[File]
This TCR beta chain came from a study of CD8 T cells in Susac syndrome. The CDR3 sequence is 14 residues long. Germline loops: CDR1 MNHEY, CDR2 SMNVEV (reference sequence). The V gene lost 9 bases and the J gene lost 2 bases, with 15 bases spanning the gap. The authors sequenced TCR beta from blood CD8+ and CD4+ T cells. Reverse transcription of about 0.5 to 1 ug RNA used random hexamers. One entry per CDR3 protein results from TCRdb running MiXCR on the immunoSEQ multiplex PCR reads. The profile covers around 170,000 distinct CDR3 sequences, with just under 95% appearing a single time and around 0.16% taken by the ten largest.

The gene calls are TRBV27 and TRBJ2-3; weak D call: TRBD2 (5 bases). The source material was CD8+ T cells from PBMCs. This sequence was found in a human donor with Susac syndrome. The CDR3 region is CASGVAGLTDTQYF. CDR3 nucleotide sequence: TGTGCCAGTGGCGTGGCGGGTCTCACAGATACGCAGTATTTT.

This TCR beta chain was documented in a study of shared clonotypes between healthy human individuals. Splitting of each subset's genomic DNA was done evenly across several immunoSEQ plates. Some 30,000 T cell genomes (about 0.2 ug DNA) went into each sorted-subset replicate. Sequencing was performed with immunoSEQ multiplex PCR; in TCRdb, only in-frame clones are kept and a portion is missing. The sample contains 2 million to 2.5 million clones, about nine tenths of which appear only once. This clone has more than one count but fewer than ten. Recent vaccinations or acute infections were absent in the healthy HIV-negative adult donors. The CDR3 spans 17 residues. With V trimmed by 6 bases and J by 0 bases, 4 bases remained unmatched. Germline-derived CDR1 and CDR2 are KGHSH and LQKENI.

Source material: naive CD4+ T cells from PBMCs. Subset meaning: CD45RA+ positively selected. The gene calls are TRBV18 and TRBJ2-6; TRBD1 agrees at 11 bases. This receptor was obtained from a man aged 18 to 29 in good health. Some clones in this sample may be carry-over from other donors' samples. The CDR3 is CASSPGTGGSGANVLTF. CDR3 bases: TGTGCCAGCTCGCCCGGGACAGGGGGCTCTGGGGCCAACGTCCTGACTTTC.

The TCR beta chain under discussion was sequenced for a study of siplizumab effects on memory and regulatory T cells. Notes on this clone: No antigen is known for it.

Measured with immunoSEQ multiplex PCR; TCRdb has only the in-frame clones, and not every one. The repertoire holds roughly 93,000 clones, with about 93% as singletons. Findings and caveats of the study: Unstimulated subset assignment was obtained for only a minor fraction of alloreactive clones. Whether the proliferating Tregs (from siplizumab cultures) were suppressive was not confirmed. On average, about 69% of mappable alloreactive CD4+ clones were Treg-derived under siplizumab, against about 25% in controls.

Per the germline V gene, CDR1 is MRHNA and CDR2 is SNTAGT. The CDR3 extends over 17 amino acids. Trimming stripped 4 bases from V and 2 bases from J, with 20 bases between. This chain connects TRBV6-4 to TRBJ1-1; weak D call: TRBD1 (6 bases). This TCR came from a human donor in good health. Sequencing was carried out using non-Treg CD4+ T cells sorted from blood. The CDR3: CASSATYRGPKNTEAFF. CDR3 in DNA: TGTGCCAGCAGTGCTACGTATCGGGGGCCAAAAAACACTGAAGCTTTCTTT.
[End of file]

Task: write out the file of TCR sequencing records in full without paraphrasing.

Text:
This TCR beta chain came from a study of CD8 T cells in Susac syndrome. The CDR3 sequence is 14 residues long. Germline loops: CDR1 MNHEY, CDR2 SMNVEV (reference sequence). The V gene lost 9 bases and the J gene lost 2 bases, with 15 bases spanning the gap. The authors sequenced TCR beta from blood CD8+ and CD4+ T cells. Reverse transcription of about 0.5 to 1 ug RNA used random hexamers. One entry per CDR3 protein results from TCRdb running MiXCR on the immunoSEQ multiplex PCR reads. The profile covers around 170,000 distinct CDR3 sequences, with just under 95% appearing a single time and around 0.16% taken by the ten largest.

The gene calls are TRBV27 and TRBJ2-3; weak D call: TRBD2 (5 bases). The source material was CD8+ T cells from PBMCs. This sequence was found in a human donor with Susac syndrome. The CDR3 region is CASGVAGLTDTQYF. CDR3 nucleotide sequence: TGTGCCAGTGGCGTGGCGGGTCTCACAGATACGCAGTATTTT.

This TCR beta chain was documented in a study of shared clonotypes between healthy human individuals. Splitting of each subset's genomic DNA was done evenly across several immunoSEQ plates. Some 30,000 T cell genomes (about 0.2 ug DNA) went into each sorted-subset replicate. Sequencing was performed with immunoSEQ multiplex PCR; in TCRdb, only in-frame clones are kept and a portion is missing. The sample contains 2 million to 2.5 million clones, about nine tenths of which appear only once. This clone has more than one count but fewer than ten. Recent vaccinations or acute infections were absent in the healthy HIV-negative adult donors. The CDR3 spans 17 residues. With V trimmed by 6 bases and J by 0 bases, 4 bases remained unmatched. Germline-derived CDR1 and CDR2 are KGHSH and LQKENI.

Source material: naive CD4+ T cells from PBMCs. Subset meaning: CD45RA+ positively selected. The gene calls are TRBV18 and TRBJ2-6; TRBD1 agrees at 11 bases. This receptor was obtained from a man aged 18 to 29 in good health. Some clones in this sample may be carry-over from other donors' samples. The CDR3 is CASSPGTGGSGANVLTF. CDR3 bases: TGTGCCAGCTCGCCCGGGACAGGGGGCTCTGGGGCCAACGTCCTGACTTTC.

The TCR beta chain under discussion was sequenced for a study of siplizumab effects on memory and regulatory T cells. Notes on this clone: No antigen is known for it.

Measured with immunoSEQ multiplex PCR; TCRdb has only the in-frame clones, and not every one. The repertoire holds roughly 93,000 clones, with about 93% as singletons. Findings and caveats of the study: Unstimulated subset assignment was obtained for only a minor fraction of alloreactive clones. Whether the proliferating Tregs (from siplizumab cultures) were suppressive was not confirmed. On average, about 69% of mappable alloreactive CD4+ clones were Treg-derived under siplizumab, against about 25% in controls.

Per the germline V gene, CDR1 is MRHNA and CDR2 is SNTAGT. The CDR3 extends over 17 amino acids. Trimming stripped 4 bases from V and 2 bases from J, with 20 bases between. This chain connects TRBV6-4 to TRBJ1-1; weak D call: TRBD1 (6 bases). This TCR came from a human donor in good health. Sequencing was carried out using non-Treg CD4+ T cells sorted from blood. The CDR3: CASSATYRGPKNTEAFF. CDR3 in DNA: TGTGCCAGCAGTGCTACGTATCGGGGGCCAAAAAACACTGAAGCTTTCTTT.